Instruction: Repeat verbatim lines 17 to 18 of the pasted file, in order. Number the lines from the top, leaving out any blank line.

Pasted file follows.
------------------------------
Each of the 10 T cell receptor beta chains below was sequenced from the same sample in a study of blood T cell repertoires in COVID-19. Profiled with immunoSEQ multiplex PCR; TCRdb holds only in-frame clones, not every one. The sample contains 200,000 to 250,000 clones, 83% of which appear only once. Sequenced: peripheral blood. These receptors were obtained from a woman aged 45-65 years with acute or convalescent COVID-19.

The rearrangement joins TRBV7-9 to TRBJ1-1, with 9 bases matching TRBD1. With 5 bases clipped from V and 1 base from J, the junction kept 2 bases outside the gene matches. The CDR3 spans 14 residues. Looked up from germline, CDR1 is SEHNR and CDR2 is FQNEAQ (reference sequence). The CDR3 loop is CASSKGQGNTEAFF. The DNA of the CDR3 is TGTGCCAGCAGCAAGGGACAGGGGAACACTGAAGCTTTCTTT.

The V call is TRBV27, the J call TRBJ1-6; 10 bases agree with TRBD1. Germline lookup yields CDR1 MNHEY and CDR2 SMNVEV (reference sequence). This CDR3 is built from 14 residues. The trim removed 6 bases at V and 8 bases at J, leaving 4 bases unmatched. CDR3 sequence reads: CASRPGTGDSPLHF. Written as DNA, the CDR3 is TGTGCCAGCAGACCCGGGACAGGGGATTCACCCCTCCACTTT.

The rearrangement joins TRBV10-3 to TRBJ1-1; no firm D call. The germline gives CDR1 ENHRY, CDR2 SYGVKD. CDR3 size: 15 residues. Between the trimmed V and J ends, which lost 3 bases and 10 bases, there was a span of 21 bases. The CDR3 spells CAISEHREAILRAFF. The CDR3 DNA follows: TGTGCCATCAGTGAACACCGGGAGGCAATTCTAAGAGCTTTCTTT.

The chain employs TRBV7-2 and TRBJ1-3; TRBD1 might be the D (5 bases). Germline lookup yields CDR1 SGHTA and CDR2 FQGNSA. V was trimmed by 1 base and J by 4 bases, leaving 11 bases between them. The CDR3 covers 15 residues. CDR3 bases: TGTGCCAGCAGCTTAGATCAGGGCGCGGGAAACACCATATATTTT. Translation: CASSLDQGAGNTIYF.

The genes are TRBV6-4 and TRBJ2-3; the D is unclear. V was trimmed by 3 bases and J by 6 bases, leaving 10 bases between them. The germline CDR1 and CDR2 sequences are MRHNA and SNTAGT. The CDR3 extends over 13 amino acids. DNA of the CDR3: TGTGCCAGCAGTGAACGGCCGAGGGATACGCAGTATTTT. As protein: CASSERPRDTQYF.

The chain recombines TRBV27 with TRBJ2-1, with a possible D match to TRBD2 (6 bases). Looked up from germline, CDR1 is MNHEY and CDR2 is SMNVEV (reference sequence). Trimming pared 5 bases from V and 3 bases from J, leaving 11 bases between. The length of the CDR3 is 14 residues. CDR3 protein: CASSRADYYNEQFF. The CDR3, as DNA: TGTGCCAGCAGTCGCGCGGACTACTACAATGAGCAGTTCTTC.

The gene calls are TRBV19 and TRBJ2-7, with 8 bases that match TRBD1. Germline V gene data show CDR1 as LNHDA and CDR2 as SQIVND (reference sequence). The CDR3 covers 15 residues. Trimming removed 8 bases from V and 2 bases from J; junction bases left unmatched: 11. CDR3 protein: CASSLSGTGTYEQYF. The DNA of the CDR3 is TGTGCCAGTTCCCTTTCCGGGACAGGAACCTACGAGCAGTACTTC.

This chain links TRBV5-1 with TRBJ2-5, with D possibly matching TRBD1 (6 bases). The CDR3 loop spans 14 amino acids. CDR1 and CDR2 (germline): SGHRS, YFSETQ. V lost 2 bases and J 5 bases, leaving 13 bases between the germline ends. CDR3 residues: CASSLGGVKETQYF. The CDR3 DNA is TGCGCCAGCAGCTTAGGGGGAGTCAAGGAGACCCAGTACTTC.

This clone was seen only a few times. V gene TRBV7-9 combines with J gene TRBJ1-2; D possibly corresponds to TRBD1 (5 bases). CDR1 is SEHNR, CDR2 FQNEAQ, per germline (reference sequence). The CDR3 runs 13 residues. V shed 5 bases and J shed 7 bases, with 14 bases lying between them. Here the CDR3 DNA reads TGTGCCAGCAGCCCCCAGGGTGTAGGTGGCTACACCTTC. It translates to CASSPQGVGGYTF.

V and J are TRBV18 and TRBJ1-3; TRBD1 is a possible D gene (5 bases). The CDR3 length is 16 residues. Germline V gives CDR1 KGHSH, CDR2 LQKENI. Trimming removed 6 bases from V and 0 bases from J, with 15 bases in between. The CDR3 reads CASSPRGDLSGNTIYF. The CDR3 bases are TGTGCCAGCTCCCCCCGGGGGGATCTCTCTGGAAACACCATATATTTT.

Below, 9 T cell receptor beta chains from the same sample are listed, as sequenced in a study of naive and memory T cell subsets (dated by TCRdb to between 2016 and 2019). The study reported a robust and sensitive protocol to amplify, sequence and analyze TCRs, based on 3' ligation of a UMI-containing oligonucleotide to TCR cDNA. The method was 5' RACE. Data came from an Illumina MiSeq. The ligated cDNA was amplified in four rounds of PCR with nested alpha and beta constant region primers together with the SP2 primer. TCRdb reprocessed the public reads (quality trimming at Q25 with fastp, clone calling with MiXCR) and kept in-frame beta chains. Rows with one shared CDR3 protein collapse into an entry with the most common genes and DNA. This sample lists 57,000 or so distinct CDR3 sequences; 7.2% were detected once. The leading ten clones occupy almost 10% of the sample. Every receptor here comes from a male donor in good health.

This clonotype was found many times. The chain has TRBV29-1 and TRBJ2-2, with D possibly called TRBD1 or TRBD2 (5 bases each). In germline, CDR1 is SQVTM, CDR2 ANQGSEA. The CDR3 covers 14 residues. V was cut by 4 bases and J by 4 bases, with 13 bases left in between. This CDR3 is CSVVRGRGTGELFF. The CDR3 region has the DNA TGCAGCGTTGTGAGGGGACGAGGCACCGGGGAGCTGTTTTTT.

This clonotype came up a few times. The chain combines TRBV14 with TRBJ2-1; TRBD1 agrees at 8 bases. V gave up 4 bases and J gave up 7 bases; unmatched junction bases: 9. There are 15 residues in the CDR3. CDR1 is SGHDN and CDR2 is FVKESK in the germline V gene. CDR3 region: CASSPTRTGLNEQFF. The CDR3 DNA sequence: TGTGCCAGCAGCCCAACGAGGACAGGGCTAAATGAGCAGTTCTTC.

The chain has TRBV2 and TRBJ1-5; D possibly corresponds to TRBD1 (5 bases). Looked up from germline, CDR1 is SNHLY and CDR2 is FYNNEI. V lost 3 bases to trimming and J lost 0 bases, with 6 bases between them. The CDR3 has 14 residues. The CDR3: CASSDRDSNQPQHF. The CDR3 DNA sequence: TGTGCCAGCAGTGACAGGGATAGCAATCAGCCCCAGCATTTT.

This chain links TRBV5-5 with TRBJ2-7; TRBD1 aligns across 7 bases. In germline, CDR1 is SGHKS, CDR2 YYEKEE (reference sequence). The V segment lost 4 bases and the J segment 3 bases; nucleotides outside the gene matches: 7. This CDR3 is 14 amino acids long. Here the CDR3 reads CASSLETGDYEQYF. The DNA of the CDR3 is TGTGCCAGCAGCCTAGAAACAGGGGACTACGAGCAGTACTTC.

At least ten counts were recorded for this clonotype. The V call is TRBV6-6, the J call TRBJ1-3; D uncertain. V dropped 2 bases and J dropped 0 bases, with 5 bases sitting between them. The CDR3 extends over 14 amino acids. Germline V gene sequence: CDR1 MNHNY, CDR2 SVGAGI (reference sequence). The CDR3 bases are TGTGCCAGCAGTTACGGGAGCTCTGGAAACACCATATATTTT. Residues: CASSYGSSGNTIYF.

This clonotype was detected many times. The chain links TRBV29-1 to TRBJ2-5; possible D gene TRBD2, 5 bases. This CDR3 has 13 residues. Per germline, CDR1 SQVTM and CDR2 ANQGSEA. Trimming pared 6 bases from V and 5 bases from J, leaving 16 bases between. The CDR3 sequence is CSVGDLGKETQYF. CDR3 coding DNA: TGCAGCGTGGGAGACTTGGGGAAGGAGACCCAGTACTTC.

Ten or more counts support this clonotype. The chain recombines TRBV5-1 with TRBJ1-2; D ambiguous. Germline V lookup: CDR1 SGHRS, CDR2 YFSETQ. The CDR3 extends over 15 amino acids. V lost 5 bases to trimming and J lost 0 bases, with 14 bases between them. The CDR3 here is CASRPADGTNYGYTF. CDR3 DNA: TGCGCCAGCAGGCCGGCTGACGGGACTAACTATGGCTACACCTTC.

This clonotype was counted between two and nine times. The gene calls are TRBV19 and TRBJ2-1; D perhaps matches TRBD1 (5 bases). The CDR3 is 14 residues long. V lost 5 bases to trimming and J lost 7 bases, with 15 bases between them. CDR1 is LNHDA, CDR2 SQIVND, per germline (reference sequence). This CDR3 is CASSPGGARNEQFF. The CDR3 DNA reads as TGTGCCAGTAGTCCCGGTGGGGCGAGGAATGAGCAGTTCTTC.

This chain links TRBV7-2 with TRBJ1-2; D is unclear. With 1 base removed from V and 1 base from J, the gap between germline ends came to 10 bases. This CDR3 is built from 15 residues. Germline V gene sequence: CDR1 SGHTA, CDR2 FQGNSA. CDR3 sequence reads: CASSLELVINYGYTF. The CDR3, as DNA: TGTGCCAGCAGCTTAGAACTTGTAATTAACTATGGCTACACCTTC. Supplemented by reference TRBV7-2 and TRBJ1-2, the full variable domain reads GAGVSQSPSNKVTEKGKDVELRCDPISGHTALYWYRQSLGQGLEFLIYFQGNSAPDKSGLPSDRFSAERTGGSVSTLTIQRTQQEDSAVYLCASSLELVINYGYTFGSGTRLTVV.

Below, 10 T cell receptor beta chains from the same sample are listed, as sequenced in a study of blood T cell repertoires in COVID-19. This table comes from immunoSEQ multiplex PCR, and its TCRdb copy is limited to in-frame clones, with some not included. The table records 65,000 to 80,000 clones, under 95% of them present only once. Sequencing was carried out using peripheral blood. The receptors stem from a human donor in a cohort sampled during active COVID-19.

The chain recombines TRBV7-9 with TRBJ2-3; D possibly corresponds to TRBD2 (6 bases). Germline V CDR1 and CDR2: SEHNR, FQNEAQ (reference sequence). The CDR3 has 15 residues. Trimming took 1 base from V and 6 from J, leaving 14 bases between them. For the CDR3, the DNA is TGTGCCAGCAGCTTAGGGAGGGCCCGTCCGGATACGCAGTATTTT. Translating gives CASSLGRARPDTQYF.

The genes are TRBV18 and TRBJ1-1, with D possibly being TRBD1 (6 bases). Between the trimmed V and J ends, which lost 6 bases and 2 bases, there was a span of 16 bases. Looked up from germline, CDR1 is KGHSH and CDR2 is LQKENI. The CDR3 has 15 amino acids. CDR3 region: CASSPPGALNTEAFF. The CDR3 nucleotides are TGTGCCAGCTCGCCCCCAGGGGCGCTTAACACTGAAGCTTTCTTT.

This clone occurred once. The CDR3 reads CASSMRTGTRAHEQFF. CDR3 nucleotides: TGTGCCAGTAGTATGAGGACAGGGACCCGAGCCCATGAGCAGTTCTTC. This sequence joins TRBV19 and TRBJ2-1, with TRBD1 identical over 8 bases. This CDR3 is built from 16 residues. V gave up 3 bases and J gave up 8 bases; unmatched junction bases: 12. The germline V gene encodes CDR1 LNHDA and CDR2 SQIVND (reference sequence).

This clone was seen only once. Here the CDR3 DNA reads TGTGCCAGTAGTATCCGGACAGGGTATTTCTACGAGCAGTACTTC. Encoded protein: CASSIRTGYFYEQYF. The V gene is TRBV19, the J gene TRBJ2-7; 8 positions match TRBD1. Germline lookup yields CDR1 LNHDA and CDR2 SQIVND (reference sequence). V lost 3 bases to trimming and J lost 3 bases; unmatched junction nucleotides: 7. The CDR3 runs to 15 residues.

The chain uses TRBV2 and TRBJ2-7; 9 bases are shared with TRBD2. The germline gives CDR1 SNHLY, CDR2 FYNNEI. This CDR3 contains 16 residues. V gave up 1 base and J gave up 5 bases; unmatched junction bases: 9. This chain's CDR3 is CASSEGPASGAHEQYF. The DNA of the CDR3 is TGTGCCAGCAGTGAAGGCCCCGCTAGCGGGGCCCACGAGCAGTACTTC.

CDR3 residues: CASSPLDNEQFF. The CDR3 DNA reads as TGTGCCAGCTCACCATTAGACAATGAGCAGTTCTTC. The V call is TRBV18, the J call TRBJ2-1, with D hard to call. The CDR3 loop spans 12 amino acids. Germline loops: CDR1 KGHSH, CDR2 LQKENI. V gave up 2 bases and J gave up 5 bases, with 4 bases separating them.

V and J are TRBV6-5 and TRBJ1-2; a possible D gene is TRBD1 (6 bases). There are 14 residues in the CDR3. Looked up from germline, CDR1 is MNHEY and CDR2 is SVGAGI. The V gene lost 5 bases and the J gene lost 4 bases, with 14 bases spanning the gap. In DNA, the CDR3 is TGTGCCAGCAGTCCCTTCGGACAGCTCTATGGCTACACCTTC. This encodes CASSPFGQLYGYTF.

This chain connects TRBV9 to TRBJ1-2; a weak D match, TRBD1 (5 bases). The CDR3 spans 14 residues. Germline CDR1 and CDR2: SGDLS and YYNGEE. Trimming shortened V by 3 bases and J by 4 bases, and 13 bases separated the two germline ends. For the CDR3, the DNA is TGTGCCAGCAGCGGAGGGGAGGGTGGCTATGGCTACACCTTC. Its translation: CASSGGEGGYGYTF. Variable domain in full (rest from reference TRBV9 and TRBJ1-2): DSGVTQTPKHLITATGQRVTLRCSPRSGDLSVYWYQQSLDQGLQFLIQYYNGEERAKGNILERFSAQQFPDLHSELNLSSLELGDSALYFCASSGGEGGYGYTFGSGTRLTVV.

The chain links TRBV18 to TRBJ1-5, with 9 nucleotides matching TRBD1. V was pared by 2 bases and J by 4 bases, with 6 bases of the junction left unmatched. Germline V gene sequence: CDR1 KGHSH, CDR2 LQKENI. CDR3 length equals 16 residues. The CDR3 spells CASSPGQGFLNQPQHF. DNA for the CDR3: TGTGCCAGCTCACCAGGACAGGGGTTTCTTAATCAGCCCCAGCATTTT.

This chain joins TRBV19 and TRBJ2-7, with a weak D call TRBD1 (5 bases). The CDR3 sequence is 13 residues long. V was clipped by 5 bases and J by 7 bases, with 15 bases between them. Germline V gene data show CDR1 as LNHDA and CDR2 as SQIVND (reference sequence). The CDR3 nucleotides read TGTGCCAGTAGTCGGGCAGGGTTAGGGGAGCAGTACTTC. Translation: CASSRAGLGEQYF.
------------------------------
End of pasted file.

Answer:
At least ten counts were recorded for this clonotype. The V call is TRBV6-6, the J call TRBJ1-3; D uncertain. V dropped 2 bases and J dropped 0 bases, with 5 bases sitting between them. The CDR3 extends over 14 amino acids. Germline V gene sequence: CDR1 MNHNY, CDR2 SVGAGI (reference sequence). The CDR3 bases are TGTGCCAGCAGTTACGGGAGCTCTGGAAACACCATATATTTT. Residues: CASSYGSSGNTIYF.

This clonotype was detected many times. The chain links TRBV29-1 to TRBJ2-5; possible D gene TRBD2, 5 bases. This CDR3 has 13 residues. Per germline, CDR1 SQVTM and CDR2 ANQGSEA. Trimming pared 6 bases from V and 5 bases from J, leaving 16 bases between. The CDR3 sequence is CSVGDLGKETQYF. CDR3 coding DNA: TGCAGCGTGGGAGACTTGGGGAAGGAGACCCAGTACTTC.